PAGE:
Taxonomy is the branch of science that classifies life into groups. Carolus Linnaeus pioneered the grouping of organisms based on scientific names using Latin. His system of giving an organism a scientific name of two parts, sometimes more, is called binomial nomenclature, or "two-word naming." His scheme was based on physical similarities and differences, referred to as characters. Today, taxonomic classification is much more complex and takes into account cellular types and organization, biochemical similarities, and genetic similarities. Taxonomy is one aspect of a much larger field called systematics.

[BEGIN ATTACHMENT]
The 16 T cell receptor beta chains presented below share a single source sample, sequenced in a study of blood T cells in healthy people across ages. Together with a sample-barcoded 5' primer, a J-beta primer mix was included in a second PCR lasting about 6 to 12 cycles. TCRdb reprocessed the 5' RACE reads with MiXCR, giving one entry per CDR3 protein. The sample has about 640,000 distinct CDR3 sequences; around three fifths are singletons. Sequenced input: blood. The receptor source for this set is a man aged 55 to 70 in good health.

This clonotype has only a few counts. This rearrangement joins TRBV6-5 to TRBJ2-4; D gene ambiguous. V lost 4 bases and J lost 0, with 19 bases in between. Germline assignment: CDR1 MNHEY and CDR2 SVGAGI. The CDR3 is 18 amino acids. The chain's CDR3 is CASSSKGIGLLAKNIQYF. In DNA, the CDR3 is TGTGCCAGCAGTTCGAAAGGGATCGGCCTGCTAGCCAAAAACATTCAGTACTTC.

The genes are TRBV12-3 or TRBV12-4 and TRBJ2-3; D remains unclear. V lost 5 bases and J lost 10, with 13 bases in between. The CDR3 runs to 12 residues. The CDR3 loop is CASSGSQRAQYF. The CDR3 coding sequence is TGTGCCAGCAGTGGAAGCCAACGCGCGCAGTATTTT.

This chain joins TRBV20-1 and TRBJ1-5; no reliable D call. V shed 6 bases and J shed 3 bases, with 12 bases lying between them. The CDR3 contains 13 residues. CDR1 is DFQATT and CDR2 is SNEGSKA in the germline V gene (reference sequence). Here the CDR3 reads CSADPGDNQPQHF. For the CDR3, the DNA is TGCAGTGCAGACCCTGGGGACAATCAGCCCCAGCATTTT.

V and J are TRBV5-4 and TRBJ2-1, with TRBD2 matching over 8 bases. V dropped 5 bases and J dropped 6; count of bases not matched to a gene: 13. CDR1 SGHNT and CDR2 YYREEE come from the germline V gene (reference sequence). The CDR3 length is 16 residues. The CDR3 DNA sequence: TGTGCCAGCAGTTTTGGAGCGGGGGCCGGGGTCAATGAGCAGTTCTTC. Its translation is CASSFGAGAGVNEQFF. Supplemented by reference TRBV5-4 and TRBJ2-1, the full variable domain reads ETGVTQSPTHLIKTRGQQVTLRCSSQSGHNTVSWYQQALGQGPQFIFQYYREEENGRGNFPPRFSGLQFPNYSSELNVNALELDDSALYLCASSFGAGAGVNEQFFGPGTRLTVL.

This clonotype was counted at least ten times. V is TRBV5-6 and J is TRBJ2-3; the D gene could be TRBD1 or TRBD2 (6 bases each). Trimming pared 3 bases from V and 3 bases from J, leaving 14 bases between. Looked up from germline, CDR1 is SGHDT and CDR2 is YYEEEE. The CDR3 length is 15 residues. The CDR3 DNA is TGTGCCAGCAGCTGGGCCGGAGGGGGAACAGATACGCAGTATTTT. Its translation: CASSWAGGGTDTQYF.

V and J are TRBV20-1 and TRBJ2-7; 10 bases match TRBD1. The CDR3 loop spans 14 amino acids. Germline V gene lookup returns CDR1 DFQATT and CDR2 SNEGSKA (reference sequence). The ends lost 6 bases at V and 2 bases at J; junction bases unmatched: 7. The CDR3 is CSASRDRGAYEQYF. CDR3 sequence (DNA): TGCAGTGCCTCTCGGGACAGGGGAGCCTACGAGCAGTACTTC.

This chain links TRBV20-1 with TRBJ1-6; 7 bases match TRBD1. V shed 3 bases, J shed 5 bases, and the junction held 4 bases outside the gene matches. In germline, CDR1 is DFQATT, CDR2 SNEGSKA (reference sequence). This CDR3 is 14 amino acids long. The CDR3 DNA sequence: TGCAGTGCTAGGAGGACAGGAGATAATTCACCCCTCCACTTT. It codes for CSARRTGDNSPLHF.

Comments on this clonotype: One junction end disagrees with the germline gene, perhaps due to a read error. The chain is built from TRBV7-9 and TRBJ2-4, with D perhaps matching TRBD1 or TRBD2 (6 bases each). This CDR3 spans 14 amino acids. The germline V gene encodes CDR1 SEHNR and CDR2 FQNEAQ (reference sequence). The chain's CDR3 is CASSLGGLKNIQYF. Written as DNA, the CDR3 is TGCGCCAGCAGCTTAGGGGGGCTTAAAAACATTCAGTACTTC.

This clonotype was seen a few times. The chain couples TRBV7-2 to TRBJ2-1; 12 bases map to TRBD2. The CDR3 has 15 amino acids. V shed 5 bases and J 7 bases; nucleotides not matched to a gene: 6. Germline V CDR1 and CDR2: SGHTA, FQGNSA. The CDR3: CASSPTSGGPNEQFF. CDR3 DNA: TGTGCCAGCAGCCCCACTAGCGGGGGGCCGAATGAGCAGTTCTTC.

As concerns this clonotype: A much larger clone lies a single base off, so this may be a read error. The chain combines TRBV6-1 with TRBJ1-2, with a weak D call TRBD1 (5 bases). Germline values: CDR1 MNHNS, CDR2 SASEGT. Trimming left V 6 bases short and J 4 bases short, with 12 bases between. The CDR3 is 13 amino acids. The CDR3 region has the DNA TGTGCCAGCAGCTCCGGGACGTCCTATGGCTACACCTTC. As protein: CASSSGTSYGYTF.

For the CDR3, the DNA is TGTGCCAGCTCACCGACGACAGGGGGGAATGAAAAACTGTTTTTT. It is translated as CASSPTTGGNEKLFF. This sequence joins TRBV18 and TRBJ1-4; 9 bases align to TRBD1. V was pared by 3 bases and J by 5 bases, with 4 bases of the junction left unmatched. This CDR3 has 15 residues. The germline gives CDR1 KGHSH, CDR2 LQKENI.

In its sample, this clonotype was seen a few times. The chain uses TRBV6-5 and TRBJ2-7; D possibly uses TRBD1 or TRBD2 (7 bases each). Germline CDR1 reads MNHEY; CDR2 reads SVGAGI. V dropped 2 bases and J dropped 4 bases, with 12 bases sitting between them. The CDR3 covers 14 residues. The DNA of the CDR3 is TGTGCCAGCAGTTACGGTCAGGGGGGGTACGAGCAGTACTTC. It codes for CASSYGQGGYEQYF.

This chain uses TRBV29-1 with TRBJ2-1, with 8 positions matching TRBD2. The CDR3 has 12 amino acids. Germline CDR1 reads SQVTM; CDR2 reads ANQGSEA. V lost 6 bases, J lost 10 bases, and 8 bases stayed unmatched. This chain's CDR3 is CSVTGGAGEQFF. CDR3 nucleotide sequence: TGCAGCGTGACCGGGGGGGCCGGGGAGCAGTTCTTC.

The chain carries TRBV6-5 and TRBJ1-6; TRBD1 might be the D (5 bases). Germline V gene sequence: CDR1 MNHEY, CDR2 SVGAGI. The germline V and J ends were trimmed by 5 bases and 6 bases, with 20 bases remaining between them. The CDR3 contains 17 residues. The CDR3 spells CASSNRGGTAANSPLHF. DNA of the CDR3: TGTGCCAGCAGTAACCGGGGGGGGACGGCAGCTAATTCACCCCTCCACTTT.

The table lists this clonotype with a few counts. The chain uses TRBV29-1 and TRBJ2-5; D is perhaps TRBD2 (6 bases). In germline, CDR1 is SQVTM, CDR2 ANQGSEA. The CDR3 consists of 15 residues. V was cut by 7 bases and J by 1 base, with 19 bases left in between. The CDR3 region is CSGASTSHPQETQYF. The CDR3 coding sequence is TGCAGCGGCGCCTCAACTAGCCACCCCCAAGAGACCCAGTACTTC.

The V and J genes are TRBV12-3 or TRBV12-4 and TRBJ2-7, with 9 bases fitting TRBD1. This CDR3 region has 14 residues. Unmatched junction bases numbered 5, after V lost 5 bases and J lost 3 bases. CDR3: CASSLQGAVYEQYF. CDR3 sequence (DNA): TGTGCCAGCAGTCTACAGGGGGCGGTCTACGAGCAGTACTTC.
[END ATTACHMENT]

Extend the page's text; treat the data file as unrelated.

|The book in which Linnaeus introduced his system
of classifying living things, first published in 1735
A taxon is a group of organisms constituting one of the formal units in taxonomic classification (phylum, order, etc.) and characterized by common characteristics in varying degrees of distinction. Plural "taxa."